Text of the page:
Definition of kismet in English:



  • Destiny; fate.

    ‘what chance did I stand against kismet?’
    • ‘The Hindu and Buddhist idea of karma and the Muslim idea of kismet, or fate condemn the poor and the disabled to their suffering… It's the will of Allah.’
    • ‘A bewildered self would be enthralled in its merciless depths of shadows and kismet.’
    • ‘It is your kismet that you will die at my hands.’
    • ‘Synchronicity was young, still in the process of setting up, it was probably kismet that his wife wasn't one of the subjects who'd been completely tagged and bagged already.’
    • ‘Fate is the thing responsible for bringing two ever-searching lovers together, yet it is also at the hands of this same kismet that they find themselves ripped apart.’
    • ‘No one and nothing was supposed to interfere with the path kismet laid upon a human being.’
    • ‘Yet, with this effort falling flat, somehow I feel like life has settled into a loose conjunction with all things kismet, karma, and generally astrologically-aligned.’
    • ‘I asked Lynne if it was kismet that has made her online business a success or just plain old hard work.’
    • ‘And so Basrans toil in the blazing heat of the Arabian Gulf, waiting for fate, kismet, providence, grace - or perhaps the more earthly mechanism of globalization - to inspire them to reclaim their former greatness.’
    • ‘There's something about the way we came together that still feels like it had an element of kismet or fate in it, something that just had to happen, and it happened good.’
    • ‘By the time we reach the Snow Queen episode near the end of the film, the retelling of the famous fable so accurately mirrors what is happening between the characters that it seems like Hollywood crafted kismet.’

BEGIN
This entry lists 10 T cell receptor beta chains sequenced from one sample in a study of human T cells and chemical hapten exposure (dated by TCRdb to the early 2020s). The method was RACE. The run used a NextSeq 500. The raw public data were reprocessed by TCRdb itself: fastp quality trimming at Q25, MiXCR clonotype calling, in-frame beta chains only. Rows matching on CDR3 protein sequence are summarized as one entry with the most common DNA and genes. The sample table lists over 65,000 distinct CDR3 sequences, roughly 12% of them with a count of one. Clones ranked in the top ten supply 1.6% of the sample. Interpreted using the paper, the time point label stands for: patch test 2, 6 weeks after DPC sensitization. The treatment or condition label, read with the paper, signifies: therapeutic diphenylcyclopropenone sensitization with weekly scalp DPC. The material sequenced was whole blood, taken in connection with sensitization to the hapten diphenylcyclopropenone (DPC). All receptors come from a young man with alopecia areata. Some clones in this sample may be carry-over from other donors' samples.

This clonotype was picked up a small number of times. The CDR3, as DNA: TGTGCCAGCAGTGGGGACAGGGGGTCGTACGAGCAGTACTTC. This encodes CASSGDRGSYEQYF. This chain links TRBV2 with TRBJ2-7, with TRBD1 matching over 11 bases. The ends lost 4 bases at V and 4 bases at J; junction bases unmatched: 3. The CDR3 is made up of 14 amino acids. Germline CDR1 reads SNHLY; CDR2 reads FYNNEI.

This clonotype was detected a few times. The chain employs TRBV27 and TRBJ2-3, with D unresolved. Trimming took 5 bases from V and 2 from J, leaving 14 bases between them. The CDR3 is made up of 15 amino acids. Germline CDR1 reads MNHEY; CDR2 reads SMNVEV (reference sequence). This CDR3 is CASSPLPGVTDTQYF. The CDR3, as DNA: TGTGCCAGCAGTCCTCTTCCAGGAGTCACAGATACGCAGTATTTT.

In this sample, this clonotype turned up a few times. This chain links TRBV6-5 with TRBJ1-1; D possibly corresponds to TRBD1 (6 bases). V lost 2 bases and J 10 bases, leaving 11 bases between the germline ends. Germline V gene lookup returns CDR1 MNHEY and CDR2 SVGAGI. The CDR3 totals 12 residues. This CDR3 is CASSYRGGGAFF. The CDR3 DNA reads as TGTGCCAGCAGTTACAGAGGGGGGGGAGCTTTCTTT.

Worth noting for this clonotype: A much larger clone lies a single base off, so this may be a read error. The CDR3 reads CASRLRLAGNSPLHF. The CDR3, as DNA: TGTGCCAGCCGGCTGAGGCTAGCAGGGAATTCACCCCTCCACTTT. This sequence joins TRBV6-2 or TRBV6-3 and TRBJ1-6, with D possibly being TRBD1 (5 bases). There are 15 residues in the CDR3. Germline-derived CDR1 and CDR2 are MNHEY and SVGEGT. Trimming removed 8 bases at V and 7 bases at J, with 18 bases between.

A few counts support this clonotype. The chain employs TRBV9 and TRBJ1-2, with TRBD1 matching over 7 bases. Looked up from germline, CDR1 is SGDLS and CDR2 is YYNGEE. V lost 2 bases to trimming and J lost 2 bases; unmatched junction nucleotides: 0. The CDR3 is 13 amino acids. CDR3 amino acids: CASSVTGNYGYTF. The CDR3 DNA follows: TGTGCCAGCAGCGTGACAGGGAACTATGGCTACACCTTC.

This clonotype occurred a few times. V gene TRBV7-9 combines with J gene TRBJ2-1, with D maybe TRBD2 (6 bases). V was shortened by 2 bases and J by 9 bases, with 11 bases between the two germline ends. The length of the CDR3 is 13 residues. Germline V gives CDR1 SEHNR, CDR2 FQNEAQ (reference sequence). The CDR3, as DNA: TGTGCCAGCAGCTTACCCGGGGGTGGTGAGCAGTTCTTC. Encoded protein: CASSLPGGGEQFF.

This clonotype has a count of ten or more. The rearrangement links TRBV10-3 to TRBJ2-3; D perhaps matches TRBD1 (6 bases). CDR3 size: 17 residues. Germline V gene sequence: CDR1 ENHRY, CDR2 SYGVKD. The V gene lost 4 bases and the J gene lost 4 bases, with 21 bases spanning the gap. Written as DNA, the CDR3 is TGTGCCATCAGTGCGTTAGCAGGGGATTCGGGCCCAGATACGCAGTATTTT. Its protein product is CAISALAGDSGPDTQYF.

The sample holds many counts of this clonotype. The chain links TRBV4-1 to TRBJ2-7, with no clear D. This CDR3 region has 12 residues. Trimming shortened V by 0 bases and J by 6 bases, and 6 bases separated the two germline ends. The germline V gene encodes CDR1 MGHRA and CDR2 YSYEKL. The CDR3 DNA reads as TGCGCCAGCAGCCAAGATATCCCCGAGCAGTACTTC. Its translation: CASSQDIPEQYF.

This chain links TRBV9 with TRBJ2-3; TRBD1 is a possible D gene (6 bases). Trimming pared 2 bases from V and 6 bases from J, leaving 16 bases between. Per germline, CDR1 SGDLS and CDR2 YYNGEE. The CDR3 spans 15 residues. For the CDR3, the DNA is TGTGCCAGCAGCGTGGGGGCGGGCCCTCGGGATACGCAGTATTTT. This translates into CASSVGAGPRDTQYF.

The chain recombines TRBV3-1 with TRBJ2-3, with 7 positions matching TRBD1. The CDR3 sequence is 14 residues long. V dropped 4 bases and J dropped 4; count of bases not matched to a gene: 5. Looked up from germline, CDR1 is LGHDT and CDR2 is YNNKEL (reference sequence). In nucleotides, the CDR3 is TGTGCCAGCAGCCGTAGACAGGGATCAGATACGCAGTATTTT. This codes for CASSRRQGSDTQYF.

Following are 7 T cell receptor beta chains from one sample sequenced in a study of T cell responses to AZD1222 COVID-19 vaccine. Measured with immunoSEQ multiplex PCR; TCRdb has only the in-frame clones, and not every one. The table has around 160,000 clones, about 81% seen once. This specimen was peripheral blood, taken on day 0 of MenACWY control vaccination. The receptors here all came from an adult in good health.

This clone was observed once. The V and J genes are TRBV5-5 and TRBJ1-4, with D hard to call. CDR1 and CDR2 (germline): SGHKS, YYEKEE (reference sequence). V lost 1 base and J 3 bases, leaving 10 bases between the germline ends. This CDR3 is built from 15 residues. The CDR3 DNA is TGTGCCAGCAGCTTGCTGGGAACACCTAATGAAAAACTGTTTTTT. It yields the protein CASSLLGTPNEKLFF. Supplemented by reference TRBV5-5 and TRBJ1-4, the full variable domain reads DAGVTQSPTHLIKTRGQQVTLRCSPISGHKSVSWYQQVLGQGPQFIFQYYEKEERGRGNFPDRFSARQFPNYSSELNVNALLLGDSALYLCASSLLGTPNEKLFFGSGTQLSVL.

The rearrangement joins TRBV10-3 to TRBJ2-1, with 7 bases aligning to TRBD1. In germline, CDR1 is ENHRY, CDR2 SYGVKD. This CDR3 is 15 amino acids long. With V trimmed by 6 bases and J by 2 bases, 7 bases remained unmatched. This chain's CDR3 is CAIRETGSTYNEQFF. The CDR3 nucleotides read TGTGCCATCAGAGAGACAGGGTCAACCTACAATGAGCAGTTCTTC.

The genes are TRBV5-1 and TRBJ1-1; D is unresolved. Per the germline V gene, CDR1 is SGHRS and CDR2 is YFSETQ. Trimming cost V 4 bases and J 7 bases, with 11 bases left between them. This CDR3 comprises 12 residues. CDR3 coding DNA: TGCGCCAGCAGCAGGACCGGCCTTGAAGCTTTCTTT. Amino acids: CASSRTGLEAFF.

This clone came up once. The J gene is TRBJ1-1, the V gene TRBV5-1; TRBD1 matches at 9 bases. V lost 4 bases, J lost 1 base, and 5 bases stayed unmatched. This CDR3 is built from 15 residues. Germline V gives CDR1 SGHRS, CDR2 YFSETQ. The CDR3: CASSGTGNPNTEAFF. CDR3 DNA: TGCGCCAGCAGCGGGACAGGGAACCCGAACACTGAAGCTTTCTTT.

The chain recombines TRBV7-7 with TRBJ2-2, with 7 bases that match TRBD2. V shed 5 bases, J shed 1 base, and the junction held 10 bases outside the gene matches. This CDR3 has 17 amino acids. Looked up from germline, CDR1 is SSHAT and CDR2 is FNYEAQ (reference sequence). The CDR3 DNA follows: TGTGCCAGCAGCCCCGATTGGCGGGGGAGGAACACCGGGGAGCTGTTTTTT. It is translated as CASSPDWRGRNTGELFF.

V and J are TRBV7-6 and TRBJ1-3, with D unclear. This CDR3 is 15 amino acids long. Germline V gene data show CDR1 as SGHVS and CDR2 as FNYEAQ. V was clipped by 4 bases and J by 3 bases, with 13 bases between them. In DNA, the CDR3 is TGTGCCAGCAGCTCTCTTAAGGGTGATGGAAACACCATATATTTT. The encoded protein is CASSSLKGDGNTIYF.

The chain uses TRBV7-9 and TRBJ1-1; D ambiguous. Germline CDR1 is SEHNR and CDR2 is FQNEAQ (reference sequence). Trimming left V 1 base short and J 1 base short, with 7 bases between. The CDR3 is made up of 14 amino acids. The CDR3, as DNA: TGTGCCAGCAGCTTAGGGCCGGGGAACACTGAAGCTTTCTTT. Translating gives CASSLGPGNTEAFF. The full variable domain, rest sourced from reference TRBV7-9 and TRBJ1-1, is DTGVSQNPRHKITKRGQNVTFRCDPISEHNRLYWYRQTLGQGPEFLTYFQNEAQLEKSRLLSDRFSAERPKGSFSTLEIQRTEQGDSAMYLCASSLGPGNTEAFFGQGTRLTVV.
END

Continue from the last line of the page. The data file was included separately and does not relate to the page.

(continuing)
• ‘Time was running out once again, and his family's kismet rested on him.’
    • ‘I'd like to tell you that kismet brought two people together, got them to talking and sparked a wild, Mexican tryst.’
    • ‘And the house flagrantly flaunts fortune cookies that contain ‘aphorisms’ instead of portents of kismet and fame (I urge you all to bitterly complain).’
    • ‘It was kismet that his paintings work so well with my colors, and his theme - a reverence for nature - works for me.’
    • ‘His time spent at some of the better Boston area restaurants under the tutelage of some well-respected chef-icons would also prove to be nothing short of kismet.’
    • ‘Call it kismet, fate, whatever, but things happen for a reason.’
    • ‘Luck isn't due to kismet, karma, or coincidence, he says.’
    • ‘Aye, but here's the rub: minorities are the ephemeral whim of kismet.’
    • ‘Without a college degree, this son of a single parent built a real estate empire with tremendous fortitude, business and political savvy, and a healthy dose of kismet.’
    fate, destiny, fortune, providence, the stars, god's will, what is written in the stars, one's doom, one's portion, one's lot, one's lot in life, karma, predestination, preordination, predetermination, what is to come, the writing on the wall
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Early 19th century: from Turkish, from Arabic qisma ‘division, portion, lot’, from qasama ‘to divide’.